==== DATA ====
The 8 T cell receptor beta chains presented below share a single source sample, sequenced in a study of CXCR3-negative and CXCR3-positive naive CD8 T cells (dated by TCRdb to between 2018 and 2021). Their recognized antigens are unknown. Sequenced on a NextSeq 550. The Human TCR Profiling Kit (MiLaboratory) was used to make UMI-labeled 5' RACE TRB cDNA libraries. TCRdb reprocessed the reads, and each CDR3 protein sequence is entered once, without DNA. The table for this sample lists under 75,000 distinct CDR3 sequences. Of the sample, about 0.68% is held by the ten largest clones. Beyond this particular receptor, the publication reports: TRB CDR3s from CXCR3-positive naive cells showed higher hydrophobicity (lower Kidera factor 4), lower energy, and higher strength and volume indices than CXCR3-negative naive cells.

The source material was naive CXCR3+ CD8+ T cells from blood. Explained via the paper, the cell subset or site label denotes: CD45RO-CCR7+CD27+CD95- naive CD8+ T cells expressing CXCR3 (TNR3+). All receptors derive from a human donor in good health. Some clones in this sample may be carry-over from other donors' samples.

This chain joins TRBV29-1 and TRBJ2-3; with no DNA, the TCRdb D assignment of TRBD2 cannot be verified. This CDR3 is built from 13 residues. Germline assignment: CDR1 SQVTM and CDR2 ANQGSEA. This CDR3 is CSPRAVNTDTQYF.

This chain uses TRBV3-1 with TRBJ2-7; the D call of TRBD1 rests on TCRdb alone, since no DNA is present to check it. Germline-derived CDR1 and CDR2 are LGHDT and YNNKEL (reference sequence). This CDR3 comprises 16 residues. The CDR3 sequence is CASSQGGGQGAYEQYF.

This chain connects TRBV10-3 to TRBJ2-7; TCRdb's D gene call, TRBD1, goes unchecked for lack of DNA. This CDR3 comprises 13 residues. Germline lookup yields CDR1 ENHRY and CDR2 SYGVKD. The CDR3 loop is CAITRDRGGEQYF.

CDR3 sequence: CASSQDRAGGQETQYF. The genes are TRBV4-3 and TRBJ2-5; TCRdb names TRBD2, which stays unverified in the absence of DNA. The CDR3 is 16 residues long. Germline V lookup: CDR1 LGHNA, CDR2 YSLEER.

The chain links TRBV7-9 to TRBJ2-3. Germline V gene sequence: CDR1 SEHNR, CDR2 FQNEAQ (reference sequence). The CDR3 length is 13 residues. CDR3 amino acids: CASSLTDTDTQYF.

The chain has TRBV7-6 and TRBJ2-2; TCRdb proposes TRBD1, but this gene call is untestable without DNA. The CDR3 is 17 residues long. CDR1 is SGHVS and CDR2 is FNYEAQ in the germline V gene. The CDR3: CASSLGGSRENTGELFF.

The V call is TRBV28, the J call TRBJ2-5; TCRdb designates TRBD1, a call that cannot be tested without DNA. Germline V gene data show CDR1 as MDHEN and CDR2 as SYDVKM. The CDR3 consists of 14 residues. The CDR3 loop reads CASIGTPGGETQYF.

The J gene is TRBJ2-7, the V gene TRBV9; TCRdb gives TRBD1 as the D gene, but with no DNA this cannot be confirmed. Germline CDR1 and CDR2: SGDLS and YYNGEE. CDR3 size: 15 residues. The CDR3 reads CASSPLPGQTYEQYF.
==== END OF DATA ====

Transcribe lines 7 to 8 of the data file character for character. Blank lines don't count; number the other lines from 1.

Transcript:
The chain links TRBV7-9 to TRBJ2-3. Germline V gene sequence: CDR1 SEHNR, CDR2 FQNEAQ (reference sequence). The CDR3 length is 13 residues. CDR3 amino acids: CASSLTDTDTQYF.

The chain has TRBV7-6 and TRBJ2-2; TCRdb proposes TRBD1, but this gene call is untestable without DNA. The CDR3 is 17 residues long. CDR1 is SGHVS and CDR2 is FNYEAQ in the germline V gene. The CDR3: CASSLGGSRENTGELFF.